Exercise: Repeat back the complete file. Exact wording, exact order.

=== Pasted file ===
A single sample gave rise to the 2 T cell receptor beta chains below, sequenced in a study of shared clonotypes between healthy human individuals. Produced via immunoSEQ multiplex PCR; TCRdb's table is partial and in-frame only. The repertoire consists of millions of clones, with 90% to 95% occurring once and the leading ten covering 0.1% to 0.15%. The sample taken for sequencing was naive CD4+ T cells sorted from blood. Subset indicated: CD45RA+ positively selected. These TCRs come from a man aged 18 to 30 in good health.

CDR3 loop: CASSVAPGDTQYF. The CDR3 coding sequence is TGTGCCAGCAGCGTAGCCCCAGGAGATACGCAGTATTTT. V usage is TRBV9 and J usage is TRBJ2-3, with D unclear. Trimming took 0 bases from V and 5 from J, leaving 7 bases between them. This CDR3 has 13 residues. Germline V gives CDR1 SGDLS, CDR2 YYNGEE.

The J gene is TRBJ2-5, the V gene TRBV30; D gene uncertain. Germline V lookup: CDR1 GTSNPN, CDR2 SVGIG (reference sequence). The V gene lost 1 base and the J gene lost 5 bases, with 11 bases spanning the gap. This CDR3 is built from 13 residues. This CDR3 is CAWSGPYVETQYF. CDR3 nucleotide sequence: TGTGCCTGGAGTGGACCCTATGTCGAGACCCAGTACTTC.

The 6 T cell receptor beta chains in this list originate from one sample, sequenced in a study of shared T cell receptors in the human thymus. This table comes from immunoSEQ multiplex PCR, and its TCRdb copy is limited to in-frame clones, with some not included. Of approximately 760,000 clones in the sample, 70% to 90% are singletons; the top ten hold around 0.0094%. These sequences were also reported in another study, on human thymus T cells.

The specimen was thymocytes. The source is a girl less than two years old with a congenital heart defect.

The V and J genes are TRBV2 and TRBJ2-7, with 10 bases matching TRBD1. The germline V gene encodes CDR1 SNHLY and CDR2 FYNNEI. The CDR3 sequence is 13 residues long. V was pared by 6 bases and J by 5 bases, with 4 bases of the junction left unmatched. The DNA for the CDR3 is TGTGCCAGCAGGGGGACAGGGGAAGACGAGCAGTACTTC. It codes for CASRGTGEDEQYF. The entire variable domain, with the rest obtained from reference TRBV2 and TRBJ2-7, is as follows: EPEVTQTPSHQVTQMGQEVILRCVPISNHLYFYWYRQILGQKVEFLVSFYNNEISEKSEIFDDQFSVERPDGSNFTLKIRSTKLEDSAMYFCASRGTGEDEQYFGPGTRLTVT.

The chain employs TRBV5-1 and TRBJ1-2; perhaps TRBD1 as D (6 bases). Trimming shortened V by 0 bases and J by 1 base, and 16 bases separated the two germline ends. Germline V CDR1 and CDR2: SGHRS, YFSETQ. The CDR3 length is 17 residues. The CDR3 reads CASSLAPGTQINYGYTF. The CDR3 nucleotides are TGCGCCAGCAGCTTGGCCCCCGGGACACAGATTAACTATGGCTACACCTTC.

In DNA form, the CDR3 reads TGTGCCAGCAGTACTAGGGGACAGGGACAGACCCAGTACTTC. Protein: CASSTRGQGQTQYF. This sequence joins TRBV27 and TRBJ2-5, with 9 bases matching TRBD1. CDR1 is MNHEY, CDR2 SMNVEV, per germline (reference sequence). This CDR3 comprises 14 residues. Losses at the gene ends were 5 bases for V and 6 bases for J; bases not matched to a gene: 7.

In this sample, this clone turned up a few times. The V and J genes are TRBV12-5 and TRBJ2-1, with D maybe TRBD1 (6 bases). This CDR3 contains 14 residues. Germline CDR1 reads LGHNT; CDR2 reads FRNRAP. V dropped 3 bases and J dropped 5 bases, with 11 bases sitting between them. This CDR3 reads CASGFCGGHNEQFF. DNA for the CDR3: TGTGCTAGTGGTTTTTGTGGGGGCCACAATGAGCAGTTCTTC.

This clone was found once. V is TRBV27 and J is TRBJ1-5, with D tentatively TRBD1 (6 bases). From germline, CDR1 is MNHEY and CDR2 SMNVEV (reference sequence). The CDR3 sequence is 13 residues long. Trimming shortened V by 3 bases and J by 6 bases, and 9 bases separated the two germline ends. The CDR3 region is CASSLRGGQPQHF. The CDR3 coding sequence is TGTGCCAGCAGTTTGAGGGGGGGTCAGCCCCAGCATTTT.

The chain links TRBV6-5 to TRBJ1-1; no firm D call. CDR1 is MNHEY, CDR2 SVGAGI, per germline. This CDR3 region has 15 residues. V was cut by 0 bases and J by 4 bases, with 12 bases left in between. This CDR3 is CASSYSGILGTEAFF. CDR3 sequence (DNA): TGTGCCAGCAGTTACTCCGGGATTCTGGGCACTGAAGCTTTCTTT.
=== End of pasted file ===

A single sample gave rise to the 2 T cell receptor beta chains below, sequenced in a study of shared clonotypes between healthy human individuals. Produced via immunoSEQ multiplex PCR; TCRdb's table is partial and in-frame only. The repertoire consists of millions of clones, with 90% to 95% occurring once and the leading ten covering 0.1% to 0.15%. The sample taken for sequencing was naive CD4+ T cells sorted from blood. Subset indicated: CD45RA+ positively selected. These TCRs come from a man aged 18 to 30 in good health.

CDR3 loop: CASSVAPGDTQYF. The CDR3 coding sequence is TGTGCCAGCAGCGTAGCCCCAGGAGATACGCAGTATTTT. V usage is TRBV9 and J usage is TRBJ2-3, with D unclear. Trimming took 0 bases from V and 5 from J, leaving 7 bases between them. This CDR3 has 13 residues. Germline V gives CDR1 SGDLS, CDR2 YYNGEE.

The J gene is TRBJ2-5, the V gene TRBV30; D gene uncertain. Germline V lookup: CDR1 GTSNPN, CDR2 SVGIG (reference sequence). The V gene lost 1 base and the J gene lost 5 bases, with 11 bases spanning the gap. This CDR3 is built from 13 residues. This CDR3 is CAWSGPYVETQYF. CDR3 nucleotide sequence: TGTGCCTGGAGTGGACCCTATGTCGAGACCCAGTACTTC.

The 6 T cell receptor beta chains in this list originate from one sample, sequenced in a study of shared T cell receptors in the human thymus. This table comes from immunoSEQ multiplex PCR, and its TCRdb copy is limited to in-frame clones, with some not included. Of approximately 760,000 clones in the sample, 70% to 90% are singletons; the top ten hold around 0.0094%. These sequences were also reported in another study, on human thymus T cells.

The specimen was thymocytes. The source is a girl less than two years old with a congenital heart defect.

The V and J genes are TRBV2 and TRBJ2-7, with 10 bases matching TRBD1. The germline V gene encodes CDR1 SNHLY and CDR2 FYNNEI. The CDR3 sequence is 13 residues long. V was pared by 6 bases and J by 5 bases, with 4 bases of the junction left unmatched. The DNA for the CDR3 is TGTGCCAGCAGGGGGACAGGGGAAGACGAGCAGTACTTC. It codes for CASRGTGEDEQYF. The entire variable domain, with the rest obtained from reference TRBV2 and TRBJ2-7, is as follows: EPEVTQTPSHQVTQMGQEVILRCVPISNHLYFYWYRQILGQKVEFLVSFYNNEISEKSEIFDDQFSVERPDGSNFTLKIRSTKLEDSAMYFCASRGTGEDEQYFGPGTRLTVT.

The chain employs TRBV5-1 and TRBJ1-2; perhaps TRBD1 as D (6 bases). Trimming shortened V by 0 bases and J by 1 base, and 16 bases separated the two germline ends. Germline V CDR1 and CDR2: SGHRS, YFSETQ. The CDR3 length is 17 residues. The CDR3 reads CASSLAPGTQINYGYTF. The CDR3 nucleotides are TGCGCCAGCAGCTTGGCCCCCGGGACACAGATTAACTATGGCTACACCTTC.

In DNA form, the CDR3 reads TGTGCCAGCAGTACTAGGGGACAGGGACAGACCCAGTACTTC. Protein: CASSTRGQGQTQYF. This sequence joins TRBV27 and TRBJ2-5, with 9 bases matching TRBD1. CDR1 is MNHEY, CDR2 SMNVEV, per germline (reference sequence). This CDR3 comprises 14 residues. Losses at the gene ends were 5 bases for V and 6 bases for J; bases not matched to a gene: 7.

In this sample, this clone turned up a few times. The V and J genes are TRBV12-5 and TRBJ2-1, with D maybe TRBD1 (6 bases). This CDR3 contains 14 residues. Germline CDR1 reads LGHNT; CDR2 reads FRNRAP. V dropped 3 bases and J dropped 5 bases, with 11 bases sitting between them. This CDR3 reads CASGFCGGHNEQFF. DNA for the CDR3: TGTGCTAGTGGTTTTTGTGGGGGCCACAATGAGCAGTTCTTC.

This clone was found once. V is TRBV27 and J is TRBJ1-5, with D tentatively TRBD1 (6 bases). From germline, CDR1 is MNHEY and CDR2 SMNVEV (reference sequence). The CDR3 sequence is 13 residues long. Trimming shortened V by 3 bases and J by 6 bases, and 9 bases separated the two germline ends. The CDR3 region is CASSLRGGQPQHF. The CDR3 coding sequence is TGTGCCAGCAGTTTGAGGGGGGGTCAGCCCCAGCATTTT.

The chain links TRBV6-5 to TRBJ1-1; no firm D call. CDR1 is MNHEY, CDR2 SVGAGI, per germline. This CDR3 region has 15 residues. V was cut by 0 bases and J by 4 bases, with 12 bases left in between. This CDR3 is CASSYSGILGTEAFF. CDR3 sequence (DNA): TGTGCCAGCAGTTACTCCGGGATTCTGGGCACTGAAGCTTTCTTT.